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Be Move Live is your home for fitness and clean eating.

Blog Blog features the latest fitness and clean eating advice from John Holley, MS, CSCS. Blogs focus on exercise, nutrition, sleep, stress reduction and getting the most out of your workouts.


John Holley

Recovery is critical to the success of your training, but it is too often taken for granted. Consider that even if you exercise for an hour a day, you have 23 hours to recover from the effects of your workout. During your recovery period your blood pressure and cardiac function return to normal levels, the energy stores in your muscles are replenished and the damage to your muscle tissue begins to be repaired. What you eat, the amount of quality sleep you get, how much water you drink, whether you stretch or not and the amount of stress in your life all determine how well you recover from your efforts in the gym. Think of it like this: your recovery determines the results of your work outs.

Get your recovery workout and 4 more essential workouts in the book, 5 Essential Workouts   

1.Sleep is the most important factor for complete recovery between workouts. The 7-8 hours of sleep you enjoy after a workout is when growth (read youthful) hormones are released which play a role in your muscle growth, metabolism and even your mental health. So don’t skimp on this if at all possible and know the most beneficial sleep occurs before midnight. Sorry night owls…its science.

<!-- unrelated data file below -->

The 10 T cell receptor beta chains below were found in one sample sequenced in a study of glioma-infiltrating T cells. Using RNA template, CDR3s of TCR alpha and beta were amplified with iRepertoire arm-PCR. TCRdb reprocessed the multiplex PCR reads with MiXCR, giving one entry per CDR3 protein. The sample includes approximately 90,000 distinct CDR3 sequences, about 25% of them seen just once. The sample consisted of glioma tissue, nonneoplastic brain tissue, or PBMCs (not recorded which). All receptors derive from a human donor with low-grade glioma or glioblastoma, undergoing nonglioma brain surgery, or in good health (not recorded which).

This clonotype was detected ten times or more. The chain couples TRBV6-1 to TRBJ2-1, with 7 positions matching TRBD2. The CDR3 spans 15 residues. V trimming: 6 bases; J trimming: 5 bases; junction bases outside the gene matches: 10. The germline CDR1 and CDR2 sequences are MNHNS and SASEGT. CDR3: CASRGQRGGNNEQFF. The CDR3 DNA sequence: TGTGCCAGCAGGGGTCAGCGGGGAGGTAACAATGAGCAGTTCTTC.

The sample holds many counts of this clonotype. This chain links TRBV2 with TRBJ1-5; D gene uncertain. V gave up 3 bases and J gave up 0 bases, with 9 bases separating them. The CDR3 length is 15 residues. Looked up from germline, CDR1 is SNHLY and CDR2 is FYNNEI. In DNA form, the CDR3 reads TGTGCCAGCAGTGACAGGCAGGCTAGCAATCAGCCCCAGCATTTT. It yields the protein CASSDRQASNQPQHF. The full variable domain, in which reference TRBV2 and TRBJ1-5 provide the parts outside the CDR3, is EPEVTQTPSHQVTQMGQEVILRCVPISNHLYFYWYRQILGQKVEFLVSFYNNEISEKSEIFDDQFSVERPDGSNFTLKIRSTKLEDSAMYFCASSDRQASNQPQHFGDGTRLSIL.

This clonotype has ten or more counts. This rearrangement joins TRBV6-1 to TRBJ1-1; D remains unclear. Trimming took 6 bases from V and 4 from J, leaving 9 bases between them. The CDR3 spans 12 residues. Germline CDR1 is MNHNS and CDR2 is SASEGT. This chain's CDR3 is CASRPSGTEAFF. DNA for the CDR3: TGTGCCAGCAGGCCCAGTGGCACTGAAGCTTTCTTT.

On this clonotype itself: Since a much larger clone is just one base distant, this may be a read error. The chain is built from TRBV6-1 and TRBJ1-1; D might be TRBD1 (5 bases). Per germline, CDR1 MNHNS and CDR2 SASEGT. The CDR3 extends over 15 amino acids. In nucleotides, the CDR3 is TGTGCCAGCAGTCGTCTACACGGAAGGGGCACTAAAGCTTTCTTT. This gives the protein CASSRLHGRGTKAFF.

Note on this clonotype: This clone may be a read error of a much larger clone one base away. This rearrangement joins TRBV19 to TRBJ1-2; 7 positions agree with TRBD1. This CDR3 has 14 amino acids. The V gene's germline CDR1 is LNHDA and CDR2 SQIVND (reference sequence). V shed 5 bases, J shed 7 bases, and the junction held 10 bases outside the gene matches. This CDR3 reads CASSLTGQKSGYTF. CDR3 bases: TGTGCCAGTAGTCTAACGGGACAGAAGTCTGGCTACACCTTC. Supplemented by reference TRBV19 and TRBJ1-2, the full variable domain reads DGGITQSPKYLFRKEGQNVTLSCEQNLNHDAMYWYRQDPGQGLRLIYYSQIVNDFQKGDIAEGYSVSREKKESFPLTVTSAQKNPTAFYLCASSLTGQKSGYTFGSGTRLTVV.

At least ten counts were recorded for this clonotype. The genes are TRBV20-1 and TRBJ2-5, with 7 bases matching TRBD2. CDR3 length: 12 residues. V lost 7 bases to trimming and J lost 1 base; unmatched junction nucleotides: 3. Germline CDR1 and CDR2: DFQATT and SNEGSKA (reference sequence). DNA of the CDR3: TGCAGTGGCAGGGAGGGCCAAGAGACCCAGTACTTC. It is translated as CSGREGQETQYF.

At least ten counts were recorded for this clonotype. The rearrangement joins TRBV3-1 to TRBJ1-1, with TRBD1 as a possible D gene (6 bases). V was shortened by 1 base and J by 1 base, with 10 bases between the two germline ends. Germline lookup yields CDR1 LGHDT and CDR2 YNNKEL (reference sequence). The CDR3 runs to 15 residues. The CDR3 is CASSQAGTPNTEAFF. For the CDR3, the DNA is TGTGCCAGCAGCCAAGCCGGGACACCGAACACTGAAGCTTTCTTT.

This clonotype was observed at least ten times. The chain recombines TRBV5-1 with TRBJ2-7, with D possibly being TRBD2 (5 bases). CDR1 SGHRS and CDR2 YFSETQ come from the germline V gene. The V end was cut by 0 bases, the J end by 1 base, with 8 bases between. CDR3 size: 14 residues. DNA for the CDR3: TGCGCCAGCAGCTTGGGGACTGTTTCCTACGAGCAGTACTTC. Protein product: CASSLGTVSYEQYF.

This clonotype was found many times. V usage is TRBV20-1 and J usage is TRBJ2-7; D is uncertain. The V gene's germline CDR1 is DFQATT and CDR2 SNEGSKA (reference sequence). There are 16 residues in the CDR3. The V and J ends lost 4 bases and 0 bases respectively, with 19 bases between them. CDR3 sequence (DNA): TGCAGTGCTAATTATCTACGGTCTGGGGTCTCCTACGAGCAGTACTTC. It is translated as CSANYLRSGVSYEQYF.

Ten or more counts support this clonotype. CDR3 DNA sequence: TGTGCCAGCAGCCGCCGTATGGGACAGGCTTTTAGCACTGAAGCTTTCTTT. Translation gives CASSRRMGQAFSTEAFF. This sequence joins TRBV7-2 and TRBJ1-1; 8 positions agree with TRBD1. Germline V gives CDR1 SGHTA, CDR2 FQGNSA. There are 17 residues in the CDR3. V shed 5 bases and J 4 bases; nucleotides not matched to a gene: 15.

2.Water is critical to your recovery, performance and energy levels because it is involved in every function of the body. Proper hydration aids efficient nutrient uptake, reduces stress on the heart, gives you better skin tone and a bigger muscle pump (yea baby). Try to drink a minimum of half your body weight in ounces of water every day.

3.Nutrition is the tipping point between success and frustration in the gym. Clean, non-processed food you didn’t buy in a box or a bag is the best approach to eating. Also, alcohol, wheat and dairy are a bad idea for many who are left bloated because of the empty calories and sore due to tissue inflammation sometimes caused by these items.

4.Stretching and myofascial release are appropriate during your workout time and as an aid to recovery. Active (movement-based) stretching is an excellent warmup while static stretching is best performed after a workout. Self-myofascial release using a foam roller, tennis ball or manual therapy can be used anytime to speed recovery by releasing tight muscles and trigger points.

5.Ice helps to reduce inflammation in tissue, heat can provide relief and speed healing and compression provides support for sore or injured muscles. Use these modalities as directed by a physician, physical therapist or certified athletic or fitness trainer.